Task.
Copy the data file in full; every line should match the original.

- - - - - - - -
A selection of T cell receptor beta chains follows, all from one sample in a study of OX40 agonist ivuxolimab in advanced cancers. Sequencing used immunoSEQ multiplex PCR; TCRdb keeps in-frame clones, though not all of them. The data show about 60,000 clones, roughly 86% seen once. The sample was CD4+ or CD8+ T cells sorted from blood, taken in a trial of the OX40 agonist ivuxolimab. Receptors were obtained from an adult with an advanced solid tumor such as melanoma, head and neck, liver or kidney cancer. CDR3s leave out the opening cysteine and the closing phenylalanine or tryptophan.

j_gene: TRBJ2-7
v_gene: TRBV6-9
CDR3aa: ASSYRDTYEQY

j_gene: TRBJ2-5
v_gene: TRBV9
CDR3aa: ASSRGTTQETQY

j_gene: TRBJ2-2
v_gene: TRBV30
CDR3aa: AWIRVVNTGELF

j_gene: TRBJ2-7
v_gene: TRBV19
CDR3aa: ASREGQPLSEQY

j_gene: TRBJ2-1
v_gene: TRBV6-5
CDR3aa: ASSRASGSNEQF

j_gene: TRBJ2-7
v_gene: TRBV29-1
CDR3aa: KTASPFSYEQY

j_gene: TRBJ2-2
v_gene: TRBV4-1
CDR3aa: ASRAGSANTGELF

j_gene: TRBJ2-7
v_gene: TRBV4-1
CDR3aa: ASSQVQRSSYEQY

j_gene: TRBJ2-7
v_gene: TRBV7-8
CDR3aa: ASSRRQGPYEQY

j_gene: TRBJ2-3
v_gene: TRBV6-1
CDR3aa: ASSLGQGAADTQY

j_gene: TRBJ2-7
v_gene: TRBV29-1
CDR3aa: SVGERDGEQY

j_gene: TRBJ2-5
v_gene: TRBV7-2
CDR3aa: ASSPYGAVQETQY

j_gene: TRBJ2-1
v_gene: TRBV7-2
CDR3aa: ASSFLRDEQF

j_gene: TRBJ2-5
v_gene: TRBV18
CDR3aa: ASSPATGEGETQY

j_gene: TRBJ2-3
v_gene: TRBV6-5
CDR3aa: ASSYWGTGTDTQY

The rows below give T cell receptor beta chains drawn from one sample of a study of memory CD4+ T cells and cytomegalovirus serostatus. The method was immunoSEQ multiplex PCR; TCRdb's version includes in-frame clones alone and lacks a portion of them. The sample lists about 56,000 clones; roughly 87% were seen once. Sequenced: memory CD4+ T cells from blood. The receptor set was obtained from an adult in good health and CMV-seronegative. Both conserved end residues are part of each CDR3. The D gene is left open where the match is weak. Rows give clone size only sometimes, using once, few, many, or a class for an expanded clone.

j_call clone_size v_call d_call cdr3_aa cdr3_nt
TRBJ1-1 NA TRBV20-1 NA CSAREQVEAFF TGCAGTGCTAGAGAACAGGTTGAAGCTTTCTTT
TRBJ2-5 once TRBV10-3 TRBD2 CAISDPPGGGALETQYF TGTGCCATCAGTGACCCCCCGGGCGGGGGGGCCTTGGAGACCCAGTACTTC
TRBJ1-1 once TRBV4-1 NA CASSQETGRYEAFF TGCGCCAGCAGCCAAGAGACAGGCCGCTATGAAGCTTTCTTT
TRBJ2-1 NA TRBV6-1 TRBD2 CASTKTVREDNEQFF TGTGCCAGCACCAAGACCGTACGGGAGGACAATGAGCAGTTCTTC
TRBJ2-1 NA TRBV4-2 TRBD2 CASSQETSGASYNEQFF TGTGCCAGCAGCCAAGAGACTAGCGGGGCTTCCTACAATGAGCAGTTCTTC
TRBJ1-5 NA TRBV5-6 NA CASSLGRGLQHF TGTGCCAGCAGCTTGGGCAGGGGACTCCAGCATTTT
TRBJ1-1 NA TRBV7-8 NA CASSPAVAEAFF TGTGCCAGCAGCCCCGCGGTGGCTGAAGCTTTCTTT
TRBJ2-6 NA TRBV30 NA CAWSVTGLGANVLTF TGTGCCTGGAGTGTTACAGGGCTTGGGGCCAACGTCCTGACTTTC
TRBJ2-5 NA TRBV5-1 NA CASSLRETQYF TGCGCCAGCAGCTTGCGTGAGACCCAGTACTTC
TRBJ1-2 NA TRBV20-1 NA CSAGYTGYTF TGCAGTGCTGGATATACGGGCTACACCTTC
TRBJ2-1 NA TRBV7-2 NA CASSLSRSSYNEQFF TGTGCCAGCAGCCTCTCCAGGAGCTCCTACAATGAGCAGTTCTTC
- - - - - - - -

A selection of T cell receptor beta chains follows, all from one sample in a study of OX40 agonist ivuxolimab in advanced cancers. Sequencing used immunoSEQ multiplex PCR; TCRdb keeps in-frame clones, though not all of them. The data show about 60,000 clones, roughly 86% seen once. The sample was CD4+ or CD8+ T cells sorted from blood, taken in a trial of the OX40 agonist ivuxolimab. Receptors were obtained from an adult with an advanced solid tumor such as melanoma, head and neck, liver or kidney cancer. CDR3s leave out the opening cysteine and the closing phenylalanine or tryptophan.

j_gene: TRBJ2-7
v_gene: TRBV6-9
CDR3aa: ASSYRDTYEQY

j_gene: TRBJ2-5
v_gene: TRBV9
CDR3aa: ASSRGTTQETQY

j_gene: TRBJ2-2
v_gene: TRBV30
CDR3aa: AWIRVVNTGELF

j_gene: TRBJ2-7
v_gene: TRBV19
CDR3aa: ASREGQPLSEQY

j_gene: TRBJ2-1
v_gene: TRBV6-5
CDR3aa: ASSRASGSNEQF

j_gene: TRBJ2-7
v_gene: TRBV29-1
CDR3aa: KTASPFSYEQY

j_gene: TRBJ2-2
v_gene: TRBV4-1
CDR3aa: ASRAGSANTGELF

j_gene: TRBJ2-7
v_gene: TRBV4-1
CDR3aa: ASSQVQRSSYEQY

j_gene: TRBJ2-7
v_gene: TRBV7-8
CDR3aa: ASSRRQGPYEQY

j_gene: TRBJ2-3
v_gene: TRBV6-1
CDR3aa: ASSLGQGAADTQY

j_gene: TRBJ2-7
v_gene: TRBV29-1
CDR3aa: SVGERDGEQY

j_gene: TRBJ2-5
v_gene: TRBV7-2
CDR3aa: ASSPYGAVQETQY

j_gene: TRBJ2-1
v_gene: TRBV7-2
CDR3aa: ASSFLRDEQF

j_gene: TRBJ2-5
v_gene: TRBV18
CDR3aa: ASSPATGEGETQY

j_gene: TRBJ2-3
v_gene: TRBV6-5
CDR3aa: ASSYWGTGTDTQY

The rows below give T cell receptor beta chains drawn from one sample of a study of memory CD4+ T cells and cytomegalovirus serostatus. The method was immunoSEQ multiplex PCR; TCRdb's version includes in-frame clones alone and lacks a portion of them. The sample lists about 56,000 clones; roughly 87% were seen once. Sequenced: memory CD4+ T cells from blood. The receptor set was obtained from an adult in good health and CMV-seronegative. Both conserved end residues are part of each CDR3. The D gene is left open where the match is weak. Rows give clone size only sometimes, using once, few, many, or a class for an expanded clone.

j_call clone_size v_call d_call cdr3_aa cdr3_nt
TRBJ1-1 NA TRBV20-1 NA CSAREQVEAFF TGCAGTGCTAGAGAACAGGTTGAAGCTTTCTTT
TRBJ2-5 once TRBV10-3 TRBD2 CAISDPPGGGALETQYF TGTGCCATCAGTGACCCCCCGGGCGGGGGGGCCTTGGAGACCCAGTACTTC
TRBJ1-1 once TRBV4-1 NA CASSQETGRYEAFF TGCGCCAGCAGCCAAGAGACAGGCCGCTATGAAGCTTTCTTT
TRBJ2-1 NA TRBV6-1 TRBD2 CASTKTVREDNEQFF TGTGCCAGCACCAAGACCGTACGGGAGGACAATGAGCAGTTCTTC
TRBJ2-1 NA TRBV4-2 TRBD2 CASSQETSGASYNEQFF TGTGCCAGCAGCCAAGAGACTAGCGGGGCTTCCTACAATGAGCAGTTCTTC
TRBJ1-5 NA TRBV5-6 NA CASSLGRGLQHF TGTGCCAGCAGCTTGGGCAGGGGACTCCAGCATTTT
TRBJ1-1 NA TRBV7-8 NA CASSPAVAEAFF TGTGCCAGCAGCCCCGCGGTGGCTGAAGCTTTCTTT
TRBJ2-6 NA TRBV30 NA CAWSVTGLGANVLTF TGTGCCTGGAGTGTTACAGGGCTTGGGGCCAACGTCCTGACTTTC
TRBJ2-5 NA TRBV5-1 NA CASSLRETQYF TGCGCCAGCAGCTTGCGTGAGACCCAGTACTTC
TRBJ1-2 NA TRBV20-1 NA CSAGYTGYTF TGCAGTGCTGGATATACGGGCTACACCTTC
TRBJ2-1 NA TRBV7-2 NA CASSLSRSSYNEQFF TGTGCCAGCAGCCTCTCCAGGAGCTCCTACAATGAGCAGTTCTTC